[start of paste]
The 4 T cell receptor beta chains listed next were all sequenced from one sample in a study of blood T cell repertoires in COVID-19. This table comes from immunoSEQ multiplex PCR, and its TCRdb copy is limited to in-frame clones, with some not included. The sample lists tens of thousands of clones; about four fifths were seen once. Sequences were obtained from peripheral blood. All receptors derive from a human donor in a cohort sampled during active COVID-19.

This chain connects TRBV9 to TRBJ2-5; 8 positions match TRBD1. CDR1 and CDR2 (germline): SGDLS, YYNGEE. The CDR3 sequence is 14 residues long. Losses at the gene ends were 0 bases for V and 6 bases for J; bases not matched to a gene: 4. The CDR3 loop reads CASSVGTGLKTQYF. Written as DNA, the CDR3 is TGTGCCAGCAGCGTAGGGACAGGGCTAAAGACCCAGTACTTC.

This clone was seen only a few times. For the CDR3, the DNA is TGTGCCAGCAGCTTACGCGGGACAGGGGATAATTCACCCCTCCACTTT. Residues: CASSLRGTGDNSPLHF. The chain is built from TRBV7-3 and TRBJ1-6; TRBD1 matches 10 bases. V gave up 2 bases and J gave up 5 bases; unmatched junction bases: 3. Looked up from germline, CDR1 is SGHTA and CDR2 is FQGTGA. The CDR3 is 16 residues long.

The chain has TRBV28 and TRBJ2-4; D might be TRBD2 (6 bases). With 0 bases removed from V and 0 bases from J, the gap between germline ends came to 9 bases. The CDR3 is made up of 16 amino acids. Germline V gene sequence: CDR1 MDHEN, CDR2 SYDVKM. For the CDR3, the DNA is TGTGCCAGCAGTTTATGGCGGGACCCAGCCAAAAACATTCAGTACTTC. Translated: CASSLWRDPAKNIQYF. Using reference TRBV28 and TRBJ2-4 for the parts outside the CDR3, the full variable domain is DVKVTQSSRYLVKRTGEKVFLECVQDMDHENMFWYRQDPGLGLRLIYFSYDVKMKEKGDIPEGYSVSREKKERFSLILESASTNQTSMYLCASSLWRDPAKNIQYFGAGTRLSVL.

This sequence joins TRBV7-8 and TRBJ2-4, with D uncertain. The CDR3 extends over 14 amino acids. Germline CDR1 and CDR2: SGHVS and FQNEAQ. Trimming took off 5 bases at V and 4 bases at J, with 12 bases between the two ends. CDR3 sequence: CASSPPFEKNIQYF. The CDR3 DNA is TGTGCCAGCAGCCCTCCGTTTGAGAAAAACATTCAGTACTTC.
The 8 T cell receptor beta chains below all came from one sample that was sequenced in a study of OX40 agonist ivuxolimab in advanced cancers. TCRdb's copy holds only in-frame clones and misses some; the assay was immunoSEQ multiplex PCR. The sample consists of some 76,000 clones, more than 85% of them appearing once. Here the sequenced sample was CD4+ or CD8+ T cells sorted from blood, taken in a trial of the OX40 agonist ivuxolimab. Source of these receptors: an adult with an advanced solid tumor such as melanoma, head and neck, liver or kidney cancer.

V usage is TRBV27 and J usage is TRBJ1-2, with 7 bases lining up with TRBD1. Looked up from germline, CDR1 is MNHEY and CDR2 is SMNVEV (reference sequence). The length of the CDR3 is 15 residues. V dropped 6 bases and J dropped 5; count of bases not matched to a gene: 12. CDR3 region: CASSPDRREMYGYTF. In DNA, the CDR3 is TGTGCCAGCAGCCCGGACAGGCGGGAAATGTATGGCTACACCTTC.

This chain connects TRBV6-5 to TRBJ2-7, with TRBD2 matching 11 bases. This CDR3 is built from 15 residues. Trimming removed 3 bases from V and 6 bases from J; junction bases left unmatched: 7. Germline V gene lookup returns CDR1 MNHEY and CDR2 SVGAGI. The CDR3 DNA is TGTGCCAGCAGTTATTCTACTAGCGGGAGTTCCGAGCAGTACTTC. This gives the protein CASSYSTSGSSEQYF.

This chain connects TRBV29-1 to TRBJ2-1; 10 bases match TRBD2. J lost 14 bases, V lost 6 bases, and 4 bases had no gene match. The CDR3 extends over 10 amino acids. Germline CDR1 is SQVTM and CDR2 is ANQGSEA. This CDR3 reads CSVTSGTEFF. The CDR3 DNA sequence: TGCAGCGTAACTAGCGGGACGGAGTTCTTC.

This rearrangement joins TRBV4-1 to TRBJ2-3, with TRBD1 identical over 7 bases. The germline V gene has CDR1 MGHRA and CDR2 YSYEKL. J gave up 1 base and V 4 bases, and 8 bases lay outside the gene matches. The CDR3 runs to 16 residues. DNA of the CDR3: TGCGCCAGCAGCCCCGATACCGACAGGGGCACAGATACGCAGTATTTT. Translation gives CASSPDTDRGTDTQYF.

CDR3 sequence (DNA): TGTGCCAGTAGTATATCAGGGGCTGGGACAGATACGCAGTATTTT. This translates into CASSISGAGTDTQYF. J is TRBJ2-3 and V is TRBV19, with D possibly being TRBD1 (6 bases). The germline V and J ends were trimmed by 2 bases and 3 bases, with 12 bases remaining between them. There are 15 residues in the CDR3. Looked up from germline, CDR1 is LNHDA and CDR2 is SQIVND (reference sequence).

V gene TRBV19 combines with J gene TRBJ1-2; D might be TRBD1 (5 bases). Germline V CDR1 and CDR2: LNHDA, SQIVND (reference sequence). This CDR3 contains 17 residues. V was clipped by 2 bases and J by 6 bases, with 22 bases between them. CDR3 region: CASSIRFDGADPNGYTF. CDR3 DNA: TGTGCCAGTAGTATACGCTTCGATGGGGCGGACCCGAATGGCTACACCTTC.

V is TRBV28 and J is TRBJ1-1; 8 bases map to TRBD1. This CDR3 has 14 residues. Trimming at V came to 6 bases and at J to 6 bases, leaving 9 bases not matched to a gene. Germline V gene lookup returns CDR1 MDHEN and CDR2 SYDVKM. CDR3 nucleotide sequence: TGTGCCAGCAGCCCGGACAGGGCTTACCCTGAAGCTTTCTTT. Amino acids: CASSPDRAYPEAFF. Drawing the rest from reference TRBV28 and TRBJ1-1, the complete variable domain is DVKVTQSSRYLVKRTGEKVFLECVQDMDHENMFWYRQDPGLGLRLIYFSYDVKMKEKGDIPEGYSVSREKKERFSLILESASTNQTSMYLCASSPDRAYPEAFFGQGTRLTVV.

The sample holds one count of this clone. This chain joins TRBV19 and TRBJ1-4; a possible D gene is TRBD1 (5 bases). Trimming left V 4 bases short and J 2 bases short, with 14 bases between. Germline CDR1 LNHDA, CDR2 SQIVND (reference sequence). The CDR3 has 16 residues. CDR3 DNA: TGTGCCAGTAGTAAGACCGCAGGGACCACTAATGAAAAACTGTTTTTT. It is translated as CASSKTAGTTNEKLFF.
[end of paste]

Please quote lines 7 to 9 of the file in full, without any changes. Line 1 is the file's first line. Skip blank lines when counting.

V usage is TRBV27 and J usage is TRBJ1-2, with 7 bases lining up with TRBD1. Looked up from germline, CDR1 is MNHEY and CDR2 is SMNVEV (reference sequence). The length of the CDR3 is 15 residues. V dropped 6 bases and J dropped 5; count of bases not matched to a gene: 12. CDR3 region: CASSPDRREMYGYTF. In DNA, the CDR3 is TGTGCCAGCAGCCCGGACAGGCGGGAAATGTATGGCTACACCTTC.

This chain connects TRBV6-5 to TRBJ2-7, with TRBD2 matching 11 bases. This CDR3 is built from 15 residues. Trimming removed 3 bases from V and 6 bases from J; junction bases left unmatched: 7. Germline V gene lookup returns CDR1 MNHEY and CDR2 SVGAGI. The CDR3 DNA is TGTGCCAGCAGTTATTCTACTAGCGGGAGTTCCGAGCAGTACTTC. This gives the protein CASSYSTSGSSEQYF.

This chain connects TRBV29-1 to TRBJ2-1; 10 bases match TRBD2. J lost 14 bases, V lost 6 bases, and 4 bases had no gene match. The CDR3 extends over 10 amino acids. Germline CDR1 is SQVTM and CDR2 is ANQGSEA. This CDR3 reads CSVTSGTEFF. The CDR3 DNA sequence: TGCAGCGTAACTAGCGGGACGGAGTTCTTC.